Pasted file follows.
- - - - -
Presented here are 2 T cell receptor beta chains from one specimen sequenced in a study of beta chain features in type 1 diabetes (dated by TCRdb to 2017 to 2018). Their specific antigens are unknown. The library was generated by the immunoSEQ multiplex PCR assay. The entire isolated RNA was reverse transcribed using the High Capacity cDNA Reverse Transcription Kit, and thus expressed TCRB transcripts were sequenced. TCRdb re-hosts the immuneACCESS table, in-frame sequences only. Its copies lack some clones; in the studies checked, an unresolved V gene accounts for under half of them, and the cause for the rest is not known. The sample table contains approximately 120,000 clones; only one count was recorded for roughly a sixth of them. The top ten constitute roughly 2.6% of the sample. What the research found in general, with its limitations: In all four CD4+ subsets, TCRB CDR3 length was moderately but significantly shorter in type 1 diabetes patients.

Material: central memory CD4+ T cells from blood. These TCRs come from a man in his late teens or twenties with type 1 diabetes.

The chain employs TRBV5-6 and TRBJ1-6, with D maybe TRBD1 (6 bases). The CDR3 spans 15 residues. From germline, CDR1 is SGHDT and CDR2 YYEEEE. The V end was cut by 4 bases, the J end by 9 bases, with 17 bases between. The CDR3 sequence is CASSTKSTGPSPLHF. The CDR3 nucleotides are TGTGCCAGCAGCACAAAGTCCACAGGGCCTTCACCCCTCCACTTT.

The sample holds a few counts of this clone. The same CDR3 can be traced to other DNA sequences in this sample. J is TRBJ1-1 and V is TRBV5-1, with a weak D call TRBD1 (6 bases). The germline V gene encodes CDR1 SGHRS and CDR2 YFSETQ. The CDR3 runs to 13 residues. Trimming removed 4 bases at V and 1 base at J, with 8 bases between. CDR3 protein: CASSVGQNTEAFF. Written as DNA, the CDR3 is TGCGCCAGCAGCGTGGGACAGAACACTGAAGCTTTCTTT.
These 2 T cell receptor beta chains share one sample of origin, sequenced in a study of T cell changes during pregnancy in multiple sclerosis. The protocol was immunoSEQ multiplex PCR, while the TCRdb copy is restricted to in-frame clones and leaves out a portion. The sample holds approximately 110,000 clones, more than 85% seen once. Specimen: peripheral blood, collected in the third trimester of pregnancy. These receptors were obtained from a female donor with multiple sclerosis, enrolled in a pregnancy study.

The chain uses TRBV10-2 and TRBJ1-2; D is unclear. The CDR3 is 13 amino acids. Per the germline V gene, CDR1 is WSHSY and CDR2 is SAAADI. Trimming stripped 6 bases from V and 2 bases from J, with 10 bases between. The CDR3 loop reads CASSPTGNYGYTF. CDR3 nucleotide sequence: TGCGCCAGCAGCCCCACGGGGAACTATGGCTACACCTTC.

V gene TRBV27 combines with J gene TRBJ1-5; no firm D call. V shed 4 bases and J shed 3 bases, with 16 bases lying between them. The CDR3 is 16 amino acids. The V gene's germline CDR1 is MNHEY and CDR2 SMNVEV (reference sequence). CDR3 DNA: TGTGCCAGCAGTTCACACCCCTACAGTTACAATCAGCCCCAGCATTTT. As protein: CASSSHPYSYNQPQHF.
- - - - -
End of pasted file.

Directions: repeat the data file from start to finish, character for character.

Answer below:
Presented here are 2 T cell receptor beta chains from one specimen sequenced in a study of beta chain features in type 1 diabetes (dated by TCRdb to 2017 to 2018). Their specific antigens are unknown. The library was generated by the immunoSEQ multiplex PCR assay. The entire isolated RNA was reverse transcribed using the High Capacity cDNA Reverse Transcription Kit, and thus expressed TCRB transcripts were sequenced. TCRdb re-hosts the immuneACCESS table, in-frame sequences only. Its copies lack some clones; in the studies checked, an unresolved V gene accounts for under half of them, and the cause for the rest is not known. The sample table contains approximately 120,000 clones; only one count was recorded for roughly a sixth of them. The top ten constitute roughly 2.6% of the sample. What the research found in general, with its limitations: In all four CD4+ subsets, TCRB CDR3 length was moderately but significantly shorter in type 1 diabetes patients.

Material: central memory CD4+ T cells from blood. These TCRs come from a man in his late teens or twenties with type 1 diabetes.

The chain employs TRBV5-6 and TRBJ1-6, with D maybe TRBD1 (6 bases). The CDR3 spans 15 residues. From germline, CDR1 is SGHDT and CDR2 YYEEEE. The V end was cut by 4 bases, the J end by 9 bases, with 17 bases between. The CDR3 sequence is CASSTKSTGPSPLHF. The CDR3 nucleotides are TGTGCCAGCAGCACAAAGTCCACAGGGCCTTCACCCCTCCACTTT.

The sample holds a few counts of this clone. The same CDR3 can be traced to other DNA sequences in this sample. J is TRBJ1-1 and V is TRBV5-1, with a weak D call TRBD1 (6 bases). The germline V gene encodes CDR1 SGHRS and CDR2 YFSETQ. The CDR3 runs to 13 residues. Trimming removed 4 bases at V and 1 base at J, with 8 bases between. CDR3 protein: CASSVGQNTEAFF. Written as DNA, the CDR3 is TGCGCCAGCAGCGTGGGACAGAACACTGAAGCTTTCTTT.
These 2 T cell receptor beta chains share one sample of origin, sequenced in a study of T cell changes during pregnancy in multiple sclerosis. The protocol was immunoSEQ multiplex PCR, while the TCRdb copy is restricted to in-frame clones and leaves out a portion. The sample holds approximately 110,000 clones, more than 85% seen once. Specimen: peripheral blood, collected in the third trimester of pregnancy. These receptors were obtained from a female donor with multiple sclerosis, enrolled in a pregnancy study.

The chain uses TRBV10-2 and TRBJ1-2; D is unclear. The CDR3 is 13 amino acids. Per the germline V gene, CDR1 is WSHSY and CDR2 is SAAADI. Trimming stripped 6 bases from V and 2 bases from J, with 10 bases between. The CDR3 loop reads CASSPTGNYGYTF. CDR3 nucleotide sequence: TGCGCCAGCAGCCCCACGGGGAACTATGGCTACACCTTC.

V gene TRBV27 combines with J gene TRBJ1-5; no firm D call. V shed 4 bases and J shed 3 bases, with 16 bases lying between them. The CDR3 is 16 amino acids. The V gene's germline CDR1 is MNHEY and CDR2 SMNVEV (reference sequence). CDR3 DNA: TGTGCCAGCAGTTCACACCCCTACAGTTACAATCAGCCCCAGCATTTT. As protein: CASSSHPYSYNQPQHF.